Here in Oz, Vero, (another trade name IIRC), board is matrix board with
    copper connection strips on one side.

    Whereas matrix board is Vero board without any copper at all, ie. just a
    board with holes :)
    Don't forget the standard user fault code: Eye-Dee-ten-Tee (ID10T)

    Yeah, I know - not UK : USA specifically but as a colonial I kind of
    fall under UK in a really, really good stretch of the imagination.

    AUS : USA

    shifter (shifting spanner) : adjustable wrench
    wheel nuts : lug nuts
    wheel brace : lug wrench

    Another fun one is 'Durex'

    AUS : NZ

    Durex (sticky tape) : condom (IIRC)

  16. Ross Herbert

    Ross Herbert Guest

    Polarised (polarized) connectors do not necessarily have a mix of both
    male and female terminals. A polarity concious connector might simply
    have a physical projection or spigot on the housing, or a special
    arrangement of terminals which makes it polarised (polarized). The
    correct term for mixed terminal connectors is 'hermaphroditic' as
    previously pointed out.

    When used for a permanent fixed ac electrical input the commonly
    accepted terminology for a connector with male pins is 'Appliance

    A cord ended connector with female pins used for supplying ac power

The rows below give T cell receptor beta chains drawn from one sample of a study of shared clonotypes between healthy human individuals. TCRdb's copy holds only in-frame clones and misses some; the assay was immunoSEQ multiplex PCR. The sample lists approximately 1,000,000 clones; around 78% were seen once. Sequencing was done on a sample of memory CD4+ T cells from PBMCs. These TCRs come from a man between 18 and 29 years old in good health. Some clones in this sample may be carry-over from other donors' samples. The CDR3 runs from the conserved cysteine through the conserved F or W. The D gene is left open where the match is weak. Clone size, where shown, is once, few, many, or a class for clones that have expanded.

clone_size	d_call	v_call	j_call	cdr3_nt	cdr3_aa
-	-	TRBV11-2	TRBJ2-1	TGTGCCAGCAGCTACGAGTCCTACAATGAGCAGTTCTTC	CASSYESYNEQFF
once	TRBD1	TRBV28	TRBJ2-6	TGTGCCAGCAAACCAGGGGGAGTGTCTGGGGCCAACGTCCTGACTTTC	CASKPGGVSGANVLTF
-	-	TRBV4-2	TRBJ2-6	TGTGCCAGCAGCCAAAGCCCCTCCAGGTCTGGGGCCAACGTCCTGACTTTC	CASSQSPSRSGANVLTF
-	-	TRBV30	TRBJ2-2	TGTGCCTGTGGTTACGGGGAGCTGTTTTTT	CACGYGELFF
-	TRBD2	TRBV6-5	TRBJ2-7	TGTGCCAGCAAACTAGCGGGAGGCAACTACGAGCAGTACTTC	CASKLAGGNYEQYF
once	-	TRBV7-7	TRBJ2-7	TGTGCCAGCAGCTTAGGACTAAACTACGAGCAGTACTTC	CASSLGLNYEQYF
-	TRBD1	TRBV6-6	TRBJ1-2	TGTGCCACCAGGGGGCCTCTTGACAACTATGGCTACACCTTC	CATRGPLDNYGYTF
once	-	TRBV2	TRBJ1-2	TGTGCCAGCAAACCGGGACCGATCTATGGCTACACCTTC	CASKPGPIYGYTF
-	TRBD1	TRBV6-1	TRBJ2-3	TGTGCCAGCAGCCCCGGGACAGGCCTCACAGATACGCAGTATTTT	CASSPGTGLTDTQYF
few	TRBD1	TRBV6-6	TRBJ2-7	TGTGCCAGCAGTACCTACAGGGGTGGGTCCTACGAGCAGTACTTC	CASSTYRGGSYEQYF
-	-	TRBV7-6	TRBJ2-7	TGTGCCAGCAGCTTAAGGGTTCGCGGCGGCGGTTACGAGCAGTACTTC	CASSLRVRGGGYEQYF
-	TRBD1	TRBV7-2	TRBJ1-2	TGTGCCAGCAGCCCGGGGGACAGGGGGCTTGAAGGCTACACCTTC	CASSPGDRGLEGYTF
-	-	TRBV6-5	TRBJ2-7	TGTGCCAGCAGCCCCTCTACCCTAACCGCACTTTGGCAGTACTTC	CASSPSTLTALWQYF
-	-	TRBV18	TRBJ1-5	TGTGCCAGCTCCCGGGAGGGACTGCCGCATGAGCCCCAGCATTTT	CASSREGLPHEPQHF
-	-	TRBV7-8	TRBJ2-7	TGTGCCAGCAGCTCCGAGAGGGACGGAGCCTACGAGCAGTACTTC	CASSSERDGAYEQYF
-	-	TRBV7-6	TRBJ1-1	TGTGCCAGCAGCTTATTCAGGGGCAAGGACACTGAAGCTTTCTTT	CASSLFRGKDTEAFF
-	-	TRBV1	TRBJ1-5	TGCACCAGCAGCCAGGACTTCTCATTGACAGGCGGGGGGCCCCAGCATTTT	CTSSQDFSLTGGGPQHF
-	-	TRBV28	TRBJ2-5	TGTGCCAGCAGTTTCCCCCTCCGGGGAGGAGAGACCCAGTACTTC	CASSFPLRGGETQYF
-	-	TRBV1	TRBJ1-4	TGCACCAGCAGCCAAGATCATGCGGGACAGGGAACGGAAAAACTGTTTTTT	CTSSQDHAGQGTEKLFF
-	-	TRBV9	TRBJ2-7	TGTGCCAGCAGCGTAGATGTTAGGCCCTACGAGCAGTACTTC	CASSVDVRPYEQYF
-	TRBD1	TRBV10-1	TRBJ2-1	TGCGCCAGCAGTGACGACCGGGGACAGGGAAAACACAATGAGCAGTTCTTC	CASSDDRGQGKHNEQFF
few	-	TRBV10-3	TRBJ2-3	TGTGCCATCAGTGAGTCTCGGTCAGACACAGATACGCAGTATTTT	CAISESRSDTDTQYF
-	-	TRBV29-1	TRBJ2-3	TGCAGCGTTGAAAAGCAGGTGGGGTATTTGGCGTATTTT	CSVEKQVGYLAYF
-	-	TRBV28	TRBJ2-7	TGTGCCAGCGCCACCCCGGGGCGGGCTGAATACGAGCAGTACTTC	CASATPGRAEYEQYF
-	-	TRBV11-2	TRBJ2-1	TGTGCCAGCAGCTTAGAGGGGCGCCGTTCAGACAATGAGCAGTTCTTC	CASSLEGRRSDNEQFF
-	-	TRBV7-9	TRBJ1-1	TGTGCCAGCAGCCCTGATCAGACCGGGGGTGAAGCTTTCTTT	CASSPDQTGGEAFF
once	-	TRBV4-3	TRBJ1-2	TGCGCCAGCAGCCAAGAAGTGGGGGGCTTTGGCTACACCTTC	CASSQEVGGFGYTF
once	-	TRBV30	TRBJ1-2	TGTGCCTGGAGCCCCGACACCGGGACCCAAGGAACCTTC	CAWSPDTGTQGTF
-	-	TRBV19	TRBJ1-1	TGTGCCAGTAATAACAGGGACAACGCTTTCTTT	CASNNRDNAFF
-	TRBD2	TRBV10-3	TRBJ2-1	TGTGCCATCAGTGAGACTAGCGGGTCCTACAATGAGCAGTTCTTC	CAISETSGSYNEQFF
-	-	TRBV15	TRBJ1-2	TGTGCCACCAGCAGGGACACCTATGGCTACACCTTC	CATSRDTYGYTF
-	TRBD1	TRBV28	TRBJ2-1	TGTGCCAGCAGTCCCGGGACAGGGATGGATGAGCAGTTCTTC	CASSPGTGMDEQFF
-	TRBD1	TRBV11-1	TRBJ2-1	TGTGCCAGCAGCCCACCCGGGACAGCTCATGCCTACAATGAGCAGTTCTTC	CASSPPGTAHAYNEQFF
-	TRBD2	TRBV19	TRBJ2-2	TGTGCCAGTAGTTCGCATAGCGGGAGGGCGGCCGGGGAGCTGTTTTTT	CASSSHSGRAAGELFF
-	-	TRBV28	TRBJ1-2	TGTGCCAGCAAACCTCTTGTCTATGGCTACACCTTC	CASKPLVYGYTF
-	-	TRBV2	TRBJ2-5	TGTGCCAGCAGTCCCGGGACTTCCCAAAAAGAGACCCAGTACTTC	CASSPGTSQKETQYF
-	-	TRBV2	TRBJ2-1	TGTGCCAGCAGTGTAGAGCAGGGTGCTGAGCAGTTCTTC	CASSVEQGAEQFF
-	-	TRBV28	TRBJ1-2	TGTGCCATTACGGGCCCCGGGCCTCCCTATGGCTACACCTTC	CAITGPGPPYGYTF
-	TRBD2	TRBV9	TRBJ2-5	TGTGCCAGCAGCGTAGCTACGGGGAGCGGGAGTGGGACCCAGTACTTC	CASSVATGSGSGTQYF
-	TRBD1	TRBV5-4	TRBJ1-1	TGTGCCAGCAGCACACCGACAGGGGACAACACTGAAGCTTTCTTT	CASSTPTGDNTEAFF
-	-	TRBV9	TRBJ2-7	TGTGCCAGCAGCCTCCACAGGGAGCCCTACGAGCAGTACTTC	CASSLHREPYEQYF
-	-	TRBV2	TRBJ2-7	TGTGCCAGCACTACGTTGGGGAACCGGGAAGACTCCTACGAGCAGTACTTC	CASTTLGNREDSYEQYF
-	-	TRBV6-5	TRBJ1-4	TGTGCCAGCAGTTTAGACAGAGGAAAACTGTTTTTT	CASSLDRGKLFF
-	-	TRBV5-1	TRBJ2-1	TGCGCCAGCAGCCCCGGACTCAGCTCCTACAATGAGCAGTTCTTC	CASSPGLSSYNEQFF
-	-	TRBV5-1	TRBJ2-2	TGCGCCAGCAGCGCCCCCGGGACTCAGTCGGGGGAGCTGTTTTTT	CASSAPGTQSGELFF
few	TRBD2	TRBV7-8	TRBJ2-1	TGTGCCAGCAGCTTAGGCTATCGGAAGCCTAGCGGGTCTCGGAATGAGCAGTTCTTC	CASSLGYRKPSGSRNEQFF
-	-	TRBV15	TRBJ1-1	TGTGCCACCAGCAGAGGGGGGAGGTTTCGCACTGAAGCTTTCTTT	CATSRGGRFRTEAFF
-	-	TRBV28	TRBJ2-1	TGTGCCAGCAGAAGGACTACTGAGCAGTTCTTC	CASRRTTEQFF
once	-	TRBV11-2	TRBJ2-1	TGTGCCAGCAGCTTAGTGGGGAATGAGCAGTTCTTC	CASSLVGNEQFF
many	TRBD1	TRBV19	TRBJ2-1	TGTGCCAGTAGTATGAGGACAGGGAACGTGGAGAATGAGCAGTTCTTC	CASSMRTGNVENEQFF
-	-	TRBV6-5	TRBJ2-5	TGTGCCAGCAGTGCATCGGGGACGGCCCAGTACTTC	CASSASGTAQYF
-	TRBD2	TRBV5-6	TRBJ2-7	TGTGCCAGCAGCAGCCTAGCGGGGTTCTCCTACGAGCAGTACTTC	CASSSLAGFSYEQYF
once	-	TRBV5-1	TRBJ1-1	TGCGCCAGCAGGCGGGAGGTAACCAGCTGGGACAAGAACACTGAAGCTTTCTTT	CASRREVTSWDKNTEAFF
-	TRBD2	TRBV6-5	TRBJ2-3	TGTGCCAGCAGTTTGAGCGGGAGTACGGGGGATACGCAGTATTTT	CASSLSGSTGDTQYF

would be an 'Extension Socket'.
  17. Ross Herbert

    Ross Herbert Guest

    Harwin is simply a connector manufacturer which started in the UK in
    1952 but I didn't come across their products in Australia until around

    The connectors you refer to in your link were originally made by Molex
    (US company started in 1938) and I first came across them in the 60's.
    and they were commonly referred to generically as Molex Connectors.
  18. John G

    John G Guest

    It is worse than that .
    The US has not started to get with it yet even though the law was passed
    back around 1890.

    The UK have made a token jesture to joining the rest of the world by
    buying litres of petrol (gasoline) to travel miles on their roads.
  19. 4wd

    4wd Guest

    Doesn't the US also sell petrol by the litre?

    I'm sure it did when I was there 2 years ago....or maybe I got so used
    to working out how much it cost per litre that I'm remembering it that

  20. James Sweet

    James Sweet Guest

    Nope, it's gallons here, always has been. Canada sells it by the liter